That which by the Seder on Pesach we eat "karpas", what does this word actually mean and where does it come from?
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According to Jastrow, the word כרפס refers to an umbelliferous plant (one that has stalks branching out from a common stem, forming a flat or curved surface), like parsley or celery. It is not clear what the word's etymology is, or whether or not it is related to its homonym, כרפס, which turns up in Tanakh. That word, appearing in Esther 1:6, refers to a fine fabric, like linen (acc. to HALOT) or cotton (acc. to BDB). It is related to the Aramaic כרפסא and the Arabic كرباس (karbās), both of which derive from the Sanskrit karpāsa and the Greek καρπασος, meaning "cotton plant".
According to Rashi (cf: Genesis 37:3), this word is synonymous with פסים, which appears both as a reference to the clothes that Yaakov gave Yosef, as well as in 2 Samuel 13:18, in reference to the clothes that Tamar was wearing when Amnon sent her away. According to Rabbi Manoach ben Yaakov of Narvona (MT Hilkhot Chametz uMatzah 8:2), the reason that we dip this type of vegetable on erev pesach is to remind ourselves of the dipping of Yosef's coat into blood, which resulted in the servitude of his entire family and their offspring.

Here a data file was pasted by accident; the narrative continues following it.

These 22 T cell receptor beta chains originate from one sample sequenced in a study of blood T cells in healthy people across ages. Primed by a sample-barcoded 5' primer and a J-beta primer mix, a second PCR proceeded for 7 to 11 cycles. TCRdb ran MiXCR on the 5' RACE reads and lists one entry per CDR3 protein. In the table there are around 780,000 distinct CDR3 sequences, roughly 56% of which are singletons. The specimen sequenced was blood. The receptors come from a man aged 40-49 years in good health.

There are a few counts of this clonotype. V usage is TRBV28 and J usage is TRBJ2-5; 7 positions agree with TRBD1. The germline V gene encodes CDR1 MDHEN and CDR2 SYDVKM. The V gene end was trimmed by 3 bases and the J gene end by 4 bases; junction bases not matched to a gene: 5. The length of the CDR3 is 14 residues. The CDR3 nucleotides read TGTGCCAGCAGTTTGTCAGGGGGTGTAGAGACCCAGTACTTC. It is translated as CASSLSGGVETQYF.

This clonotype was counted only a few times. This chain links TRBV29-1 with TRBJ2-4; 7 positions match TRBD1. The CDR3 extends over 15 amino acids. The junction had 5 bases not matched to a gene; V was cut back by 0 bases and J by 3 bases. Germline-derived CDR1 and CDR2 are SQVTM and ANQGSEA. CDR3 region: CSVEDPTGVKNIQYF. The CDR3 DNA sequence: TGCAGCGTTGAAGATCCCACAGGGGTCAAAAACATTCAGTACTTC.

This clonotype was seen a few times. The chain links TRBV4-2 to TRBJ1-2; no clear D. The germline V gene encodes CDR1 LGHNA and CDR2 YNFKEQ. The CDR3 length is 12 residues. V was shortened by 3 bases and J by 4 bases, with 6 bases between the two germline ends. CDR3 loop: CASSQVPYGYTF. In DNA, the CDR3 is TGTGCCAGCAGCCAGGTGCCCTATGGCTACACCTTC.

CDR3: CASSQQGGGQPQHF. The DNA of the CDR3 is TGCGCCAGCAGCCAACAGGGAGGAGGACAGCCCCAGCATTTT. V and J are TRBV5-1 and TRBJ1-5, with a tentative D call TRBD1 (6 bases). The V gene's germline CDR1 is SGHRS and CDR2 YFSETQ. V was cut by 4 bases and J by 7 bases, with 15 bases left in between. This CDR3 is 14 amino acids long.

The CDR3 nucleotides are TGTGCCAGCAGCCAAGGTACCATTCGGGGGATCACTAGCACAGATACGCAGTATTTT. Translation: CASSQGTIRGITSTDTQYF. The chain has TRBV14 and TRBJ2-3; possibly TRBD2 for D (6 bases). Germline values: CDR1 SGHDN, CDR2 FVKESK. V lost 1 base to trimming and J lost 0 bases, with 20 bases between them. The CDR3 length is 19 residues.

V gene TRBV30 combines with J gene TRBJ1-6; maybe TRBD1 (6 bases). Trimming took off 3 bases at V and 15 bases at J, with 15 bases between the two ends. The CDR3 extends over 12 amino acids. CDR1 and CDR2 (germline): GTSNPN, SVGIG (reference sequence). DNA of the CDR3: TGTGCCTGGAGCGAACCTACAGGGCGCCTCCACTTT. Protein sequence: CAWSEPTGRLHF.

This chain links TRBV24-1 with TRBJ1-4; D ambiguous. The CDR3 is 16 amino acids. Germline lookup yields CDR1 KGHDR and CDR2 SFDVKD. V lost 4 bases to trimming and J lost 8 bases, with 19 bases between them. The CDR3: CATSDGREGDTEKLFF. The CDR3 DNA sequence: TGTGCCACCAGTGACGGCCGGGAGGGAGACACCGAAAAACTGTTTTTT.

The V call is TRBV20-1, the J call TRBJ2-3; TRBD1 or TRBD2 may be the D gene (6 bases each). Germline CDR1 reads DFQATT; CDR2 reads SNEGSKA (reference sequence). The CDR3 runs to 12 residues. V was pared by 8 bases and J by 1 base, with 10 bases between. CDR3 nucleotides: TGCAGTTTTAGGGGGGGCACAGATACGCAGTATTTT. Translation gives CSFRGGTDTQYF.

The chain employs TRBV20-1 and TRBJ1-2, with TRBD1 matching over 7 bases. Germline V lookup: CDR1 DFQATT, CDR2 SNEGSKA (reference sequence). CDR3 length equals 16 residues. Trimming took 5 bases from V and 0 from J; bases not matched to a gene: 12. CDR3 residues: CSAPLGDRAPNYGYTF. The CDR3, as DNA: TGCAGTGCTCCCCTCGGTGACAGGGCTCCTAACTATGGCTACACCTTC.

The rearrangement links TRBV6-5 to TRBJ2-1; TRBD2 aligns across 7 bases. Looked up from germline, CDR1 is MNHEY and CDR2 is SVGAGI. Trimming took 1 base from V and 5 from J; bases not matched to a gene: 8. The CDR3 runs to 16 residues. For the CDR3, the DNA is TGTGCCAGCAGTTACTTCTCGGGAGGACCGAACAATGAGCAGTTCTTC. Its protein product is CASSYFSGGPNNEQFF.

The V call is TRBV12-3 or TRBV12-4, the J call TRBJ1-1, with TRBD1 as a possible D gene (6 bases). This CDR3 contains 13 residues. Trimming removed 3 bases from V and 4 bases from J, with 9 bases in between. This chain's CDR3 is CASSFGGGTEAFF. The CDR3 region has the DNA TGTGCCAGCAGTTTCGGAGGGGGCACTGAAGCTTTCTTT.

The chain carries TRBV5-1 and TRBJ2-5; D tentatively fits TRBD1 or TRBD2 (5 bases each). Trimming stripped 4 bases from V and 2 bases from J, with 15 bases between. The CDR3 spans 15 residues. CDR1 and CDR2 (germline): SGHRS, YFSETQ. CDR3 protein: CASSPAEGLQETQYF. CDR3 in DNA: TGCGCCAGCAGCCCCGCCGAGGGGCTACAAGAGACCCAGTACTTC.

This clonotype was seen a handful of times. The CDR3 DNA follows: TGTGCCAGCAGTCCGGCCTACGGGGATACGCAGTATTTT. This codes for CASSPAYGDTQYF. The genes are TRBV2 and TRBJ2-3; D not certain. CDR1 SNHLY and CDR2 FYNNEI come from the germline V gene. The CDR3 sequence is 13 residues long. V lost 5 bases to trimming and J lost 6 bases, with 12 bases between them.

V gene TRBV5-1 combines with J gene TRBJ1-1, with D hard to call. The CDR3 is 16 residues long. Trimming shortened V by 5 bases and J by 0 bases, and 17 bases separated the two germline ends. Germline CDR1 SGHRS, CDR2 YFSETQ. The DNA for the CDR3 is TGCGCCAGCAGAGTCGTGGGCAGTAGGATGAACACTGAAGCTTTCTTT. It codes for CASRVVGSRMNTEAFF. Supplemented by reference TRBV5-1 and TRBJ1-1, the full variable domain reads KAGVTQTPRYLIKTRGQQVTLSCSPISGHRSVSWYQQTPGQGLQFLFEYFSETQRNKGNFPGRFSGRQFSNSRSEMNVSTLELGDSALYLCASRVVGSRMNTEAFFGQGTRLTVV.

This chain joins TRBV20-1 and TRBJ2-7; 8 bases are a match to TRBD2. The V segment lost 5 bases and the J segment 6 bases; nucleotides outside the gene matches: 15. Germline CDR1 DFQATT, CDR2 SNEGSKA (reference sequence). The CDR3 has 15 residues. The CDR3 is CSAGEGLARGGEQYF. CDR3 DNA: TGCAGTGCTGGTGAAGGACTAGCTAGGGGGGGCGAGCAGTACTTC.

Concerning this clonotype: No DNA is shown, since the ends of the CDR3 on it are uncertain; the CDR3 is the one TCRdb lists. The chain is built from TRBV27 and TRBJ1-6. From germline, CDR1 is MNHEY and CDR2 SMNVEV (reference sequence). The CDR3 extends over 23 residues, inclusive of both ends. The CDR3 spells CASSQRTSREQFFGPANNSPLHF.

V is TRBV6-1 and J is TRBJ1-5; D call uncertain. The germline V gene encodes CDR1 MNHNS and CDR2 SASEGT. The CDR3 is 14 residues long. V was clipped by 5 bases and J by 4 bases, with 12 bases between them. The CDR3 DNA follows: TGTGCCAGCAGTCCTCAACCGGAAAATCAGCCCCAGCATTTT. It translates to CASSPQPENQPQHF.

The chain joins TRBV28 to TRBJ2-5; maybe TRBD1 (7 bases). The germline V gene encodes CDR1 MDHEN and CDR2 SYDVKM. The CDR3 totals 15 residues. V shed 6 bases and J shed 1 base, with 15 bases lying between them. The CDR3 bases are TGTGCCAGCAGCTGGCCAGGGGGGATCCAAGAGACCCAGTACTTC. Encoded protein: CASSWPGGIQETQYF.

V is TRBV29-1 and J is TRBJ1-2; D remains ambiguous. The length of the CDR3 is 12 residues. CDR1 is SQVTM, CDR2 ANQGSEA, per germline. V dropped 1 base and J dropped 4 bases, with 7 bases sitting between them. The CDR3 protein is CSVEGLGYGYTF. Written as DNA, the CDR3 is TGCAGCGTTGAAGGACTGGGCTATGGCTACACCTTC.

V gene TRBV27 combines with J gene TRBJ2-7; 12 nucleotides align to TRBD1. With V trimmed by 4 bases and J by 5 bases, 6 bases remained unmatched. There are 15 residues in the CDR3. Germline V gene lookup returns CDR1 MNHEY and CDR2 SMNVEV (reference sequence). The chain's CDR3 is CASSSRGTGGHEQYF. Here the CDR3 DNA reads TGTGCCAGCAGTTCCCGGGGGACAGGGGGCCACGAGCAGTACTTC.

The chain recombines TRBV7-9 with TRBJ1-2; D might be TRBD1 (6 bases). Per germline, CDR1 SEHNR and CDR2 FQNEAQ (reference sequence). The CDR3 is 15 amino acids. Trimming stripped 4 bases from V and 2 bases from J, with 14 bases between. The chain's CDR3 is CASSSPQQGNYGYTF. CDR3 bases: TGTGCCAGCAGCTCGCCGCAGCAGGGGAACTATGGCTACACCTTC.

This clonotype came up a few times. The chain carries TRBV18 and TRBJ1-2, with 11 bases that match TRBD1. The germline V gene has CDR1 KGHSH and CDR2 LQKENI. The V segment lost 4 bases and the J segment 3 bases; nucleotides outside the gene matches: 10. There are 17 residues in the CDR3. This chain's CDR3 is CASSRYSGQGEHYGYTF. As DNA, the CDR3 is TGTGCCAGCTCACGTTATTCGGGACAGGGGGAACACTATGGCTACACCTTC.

To make things short - I think it's just the vegetable's name.
I searched my Haggadot (one of them includes 12 perushim) - nothing. Wikipedia in Hebrew also doesn't explain the name's origin.
The only thing that comes to my head is that expensive fabrics are also called karpas in Meggillat Ester 1:6:
Could imply some connection to the plant, but I still think it's just its name.
One last thing, there's a known clue (Remez) in that name. the